Southern Nevada Health District
                                  Get Map/Directions
                                  330 S. Valley View Blvd.
                                  Las Vegas NV 89107
                                  (702) 759-0850

                                    Advisory Committee on Immunization Practices (ACIP)

                                    The Advisory Committee on Immunization Practices (ACIP) consists of 15 experts in fields associated with immunization who have been selected by the Secretary of the U.S. Department of Health & Human Services to provide advice and guidance to the Secretary, the Assistant Secretary for Health, and the Centers for Disease Control and Prevention (CDC) on the control of vaccine-preventable diseases.

                                      The Committee develops written recommendations for the routine administration of vaccines to children and adults. The ACIP is the only entity in the federal government that makes such recommendations. To learn more about the ACIP, click here. To view the current recommendations for children and adults, click here to visit the ACIP’s Immunization Schedules webpage.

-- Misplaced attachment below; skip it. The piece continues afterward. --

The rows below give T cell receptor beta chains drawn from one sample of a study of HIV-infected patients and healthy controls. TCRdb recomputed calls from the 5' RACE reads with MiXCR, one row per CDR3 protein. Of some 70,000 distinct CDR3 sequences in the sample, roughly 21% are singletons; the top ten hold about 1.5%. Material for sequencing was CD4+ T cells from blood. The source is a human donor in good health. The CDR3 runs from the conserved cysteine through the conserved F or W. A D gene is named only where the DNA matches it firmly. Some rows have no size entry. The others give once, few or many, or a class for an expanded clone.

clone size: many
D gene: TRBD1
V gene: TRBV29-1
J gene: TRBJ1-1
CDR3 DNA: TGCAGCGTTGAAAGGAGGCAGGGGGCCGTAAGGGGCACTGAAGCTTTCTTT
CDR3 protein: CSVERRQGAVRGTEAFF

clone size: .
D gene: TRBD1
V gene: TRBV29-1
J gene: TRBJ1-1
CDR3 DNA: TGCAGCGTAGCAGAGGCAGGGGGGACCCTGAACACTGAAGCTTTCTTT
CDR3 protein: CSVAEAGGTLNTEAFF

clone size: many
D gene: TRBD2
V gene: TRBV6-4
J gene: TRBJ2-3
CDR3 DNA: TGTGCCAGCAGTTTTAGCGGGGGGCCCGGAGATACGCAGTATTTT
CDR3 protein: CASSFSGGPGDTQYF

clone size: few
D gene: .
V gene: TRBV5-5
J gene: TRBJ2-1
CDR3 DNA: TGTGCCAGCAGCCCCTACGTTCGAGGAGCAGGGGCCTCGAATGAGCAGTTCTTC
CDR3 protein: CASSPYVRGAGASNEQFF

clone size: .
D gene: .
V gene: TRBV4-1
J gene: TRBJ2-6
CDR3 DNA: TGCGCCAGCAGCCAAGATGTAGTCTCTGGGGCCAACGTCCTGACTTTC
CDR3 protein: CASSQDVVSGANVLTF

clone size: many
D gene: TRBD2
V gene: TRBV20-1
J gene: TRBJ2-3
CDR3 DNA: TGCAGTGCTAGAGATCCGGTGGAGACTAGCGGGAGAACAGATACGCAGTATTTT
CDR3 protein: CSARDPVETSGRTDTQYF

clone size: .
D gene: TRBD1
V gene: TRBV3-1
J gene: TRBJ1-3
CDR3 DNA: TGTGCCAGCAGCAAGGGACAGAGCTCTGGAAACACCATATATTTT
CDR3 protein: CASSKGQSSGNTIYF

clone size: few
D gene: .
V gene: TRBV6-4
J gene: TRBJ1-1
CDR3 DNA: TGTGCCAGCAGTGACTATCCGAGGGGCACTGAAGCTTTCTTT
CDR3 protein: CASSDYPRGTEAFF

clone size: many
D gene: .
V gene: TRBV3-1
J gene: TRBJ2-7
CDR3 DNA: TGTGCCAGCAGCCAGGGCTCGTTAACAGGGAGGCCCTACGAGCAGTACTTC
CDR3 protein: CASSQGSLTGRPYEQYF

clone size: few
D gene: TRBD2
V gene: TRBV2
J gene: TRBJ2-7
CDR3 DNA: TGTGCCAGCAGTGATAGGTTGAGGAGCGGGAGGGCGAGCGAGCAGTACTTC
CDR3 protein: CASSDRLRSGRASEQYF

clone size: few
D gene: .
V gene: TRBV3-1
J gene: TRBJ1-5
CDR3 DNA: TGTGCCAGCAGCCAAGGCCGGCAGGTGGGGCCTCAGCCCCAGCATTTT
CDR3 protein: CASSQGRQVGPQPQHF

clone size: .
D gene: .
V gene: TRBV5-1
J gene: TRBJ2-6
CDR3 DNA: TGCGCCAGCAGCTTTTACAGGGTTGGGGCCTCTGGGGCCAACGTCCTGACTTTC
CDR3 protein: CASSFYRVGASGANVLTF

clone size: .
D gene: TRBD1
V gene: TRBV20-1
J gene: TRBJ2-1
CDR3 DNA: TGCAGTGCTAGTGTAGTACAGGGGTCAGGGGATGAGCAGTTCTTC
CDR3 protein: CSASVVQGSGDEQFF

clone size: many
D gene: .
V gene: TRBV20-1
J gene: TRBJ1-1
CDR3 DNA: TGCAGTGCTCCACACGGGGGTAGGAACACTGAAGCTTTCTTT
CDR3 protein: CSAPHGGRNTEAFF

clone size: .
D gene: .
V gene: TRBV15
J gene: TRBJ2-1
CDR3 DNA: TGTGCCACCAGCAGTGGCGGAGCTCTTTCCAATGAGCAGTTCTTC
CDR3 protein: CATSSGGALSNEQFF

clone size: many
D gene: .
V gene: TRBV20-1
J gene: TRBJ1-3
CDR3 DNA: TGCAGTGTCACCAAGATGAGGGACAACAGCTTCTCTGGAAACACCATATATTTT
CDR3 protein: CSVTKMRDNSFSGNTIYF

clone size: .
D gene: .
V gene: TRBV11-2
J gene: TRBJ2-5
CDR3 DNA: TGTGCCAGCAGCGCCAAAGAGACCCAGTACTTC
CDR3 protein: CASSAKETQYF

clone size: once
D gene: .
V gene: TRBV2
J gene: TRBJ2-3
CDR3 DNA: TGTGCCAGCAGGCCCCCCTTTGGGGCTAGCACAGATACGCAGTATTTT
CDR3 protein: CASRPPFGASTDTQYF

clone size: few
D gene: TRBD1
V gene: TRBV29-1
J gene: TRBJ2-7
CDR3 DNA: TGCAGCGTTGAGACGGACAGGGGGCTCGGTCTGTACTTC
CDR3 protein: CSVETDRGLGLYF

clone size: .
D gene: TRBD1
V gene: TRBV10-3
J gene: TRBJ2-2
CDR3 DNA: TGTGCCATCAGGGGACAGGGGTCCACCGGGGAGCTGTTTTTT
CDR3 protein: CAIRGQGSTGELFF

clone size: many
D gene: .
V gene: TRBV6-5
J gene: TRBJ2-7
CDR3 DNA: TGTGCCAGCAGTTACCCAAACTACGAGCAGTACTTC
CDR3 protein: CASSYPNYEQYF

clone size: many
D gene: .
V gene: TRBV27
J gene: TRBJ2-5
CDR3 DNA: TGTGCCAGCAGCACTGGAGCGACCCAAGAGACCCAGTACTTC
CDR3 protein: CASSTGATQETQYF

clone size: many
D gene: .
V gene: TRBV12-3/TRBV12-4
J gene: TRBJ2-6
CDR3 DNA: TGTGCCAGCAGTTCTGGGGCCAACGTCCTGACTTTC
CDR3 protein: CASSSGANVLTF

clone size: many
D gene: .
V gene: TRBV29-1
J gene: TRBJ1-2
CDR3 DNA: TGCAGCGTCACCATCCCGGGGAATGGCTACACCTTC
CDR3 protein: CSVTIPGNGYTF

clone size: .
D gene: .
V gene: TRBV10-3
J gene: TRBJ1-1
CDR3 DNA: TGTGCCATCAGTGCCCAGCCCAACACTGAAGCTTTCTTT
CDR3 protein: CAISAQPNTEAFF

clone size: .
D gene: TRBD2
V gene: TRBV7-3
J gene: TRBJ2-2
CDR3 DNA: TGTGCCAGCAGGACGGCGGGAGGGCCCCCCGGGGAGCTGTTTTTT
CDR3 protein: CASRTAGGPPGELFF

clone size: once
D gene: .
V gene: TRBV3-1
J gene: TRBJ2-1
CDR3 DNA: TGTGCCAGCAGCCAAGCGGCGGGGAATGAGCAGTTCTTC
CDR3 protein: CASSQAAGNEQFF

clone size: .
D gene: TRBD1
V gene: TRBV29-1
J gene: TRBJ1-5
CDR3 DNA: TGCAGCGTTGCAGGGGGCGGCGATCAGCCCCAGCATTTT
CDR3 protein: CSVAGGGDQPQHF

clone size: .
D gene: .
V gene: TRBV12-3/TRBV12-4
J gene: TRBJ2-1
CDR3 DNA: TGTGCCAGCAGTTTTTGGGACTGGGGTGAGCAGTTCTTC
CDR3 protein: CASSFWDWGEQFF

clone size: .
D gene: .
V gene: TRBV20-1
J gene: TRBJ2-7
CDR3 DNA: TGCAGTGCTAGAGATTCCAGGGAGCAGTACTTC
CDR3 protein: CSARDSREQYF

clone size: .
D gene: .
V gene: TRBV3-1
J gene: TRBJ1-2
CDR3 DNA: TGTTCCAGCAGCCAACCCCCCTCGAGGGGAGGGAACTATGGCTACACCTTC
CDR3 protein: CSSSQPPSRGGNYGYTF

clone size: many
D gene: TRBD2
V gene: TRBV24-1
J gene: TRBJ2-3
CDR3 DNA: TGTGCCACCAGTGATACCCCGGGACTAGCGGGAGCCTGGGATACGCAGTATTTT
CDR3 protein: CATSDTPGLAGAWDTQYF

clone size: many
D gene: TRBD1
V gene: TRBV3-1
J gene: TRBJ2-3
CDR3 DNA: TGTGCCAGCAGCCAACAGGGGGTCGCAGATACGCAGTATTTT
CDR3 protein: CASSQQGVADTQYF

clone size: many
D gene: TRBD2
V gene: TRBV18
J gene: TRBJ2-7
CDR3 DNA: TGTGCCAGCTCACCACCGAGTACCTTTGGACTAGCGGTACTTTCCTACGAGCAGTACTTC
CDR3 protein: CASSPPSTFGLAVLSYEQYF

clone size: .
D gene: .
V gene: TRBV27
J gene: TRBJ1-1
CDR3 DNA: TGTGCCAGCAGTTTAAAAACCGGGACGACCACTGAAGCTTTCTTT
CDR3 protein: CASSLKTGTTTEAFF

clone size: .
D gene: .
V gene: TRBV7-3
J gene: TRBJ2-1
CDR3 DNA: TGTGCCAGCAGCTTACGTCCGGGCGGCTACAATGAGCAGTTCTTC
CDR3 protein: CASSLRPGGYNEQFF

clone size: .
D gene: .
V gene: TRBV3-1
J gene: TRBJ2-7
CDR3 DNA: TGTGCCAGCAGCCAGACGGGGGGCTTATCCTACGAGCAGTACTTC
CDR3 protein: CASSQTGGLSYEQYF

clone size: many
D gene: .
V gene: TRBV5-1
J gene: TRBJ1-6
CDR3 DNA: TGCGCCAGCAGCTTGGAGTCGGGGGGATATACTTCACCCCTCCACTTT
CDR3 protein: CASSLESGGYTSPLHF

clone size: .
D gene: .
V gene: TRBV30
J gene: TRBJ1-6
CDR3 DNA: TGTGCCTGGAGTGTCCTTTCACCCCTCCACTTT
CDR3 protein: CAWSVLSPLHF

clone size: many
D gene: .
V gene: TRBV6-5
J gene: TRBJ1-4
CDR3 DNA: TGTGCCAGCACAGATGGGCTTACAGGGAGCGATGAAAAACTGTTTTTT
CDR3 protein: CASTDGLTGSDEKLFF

What Vaccines do you need? (for adolescents and adults)

                                        For Parents and Healthcare Providers

                                        • Scheduler Button

                                        Immunization Schedule

                                          Nevada’s School Immunization Requirements

                                          Kindergarten and Children New to a School District

                                            Per Nevada state law, unless excused because of religious belief or medical condition, a child may not be enrolled in a public, private, or charter school within Nevada until the child has been vaccinated or is in the process of being vaccinated against the following diseases:

                                              • Diphtheria
                                              • Tetanus
                                              • Pertussis
                                              • Poliomyelitis
                                              • Rubella
                                              • Measles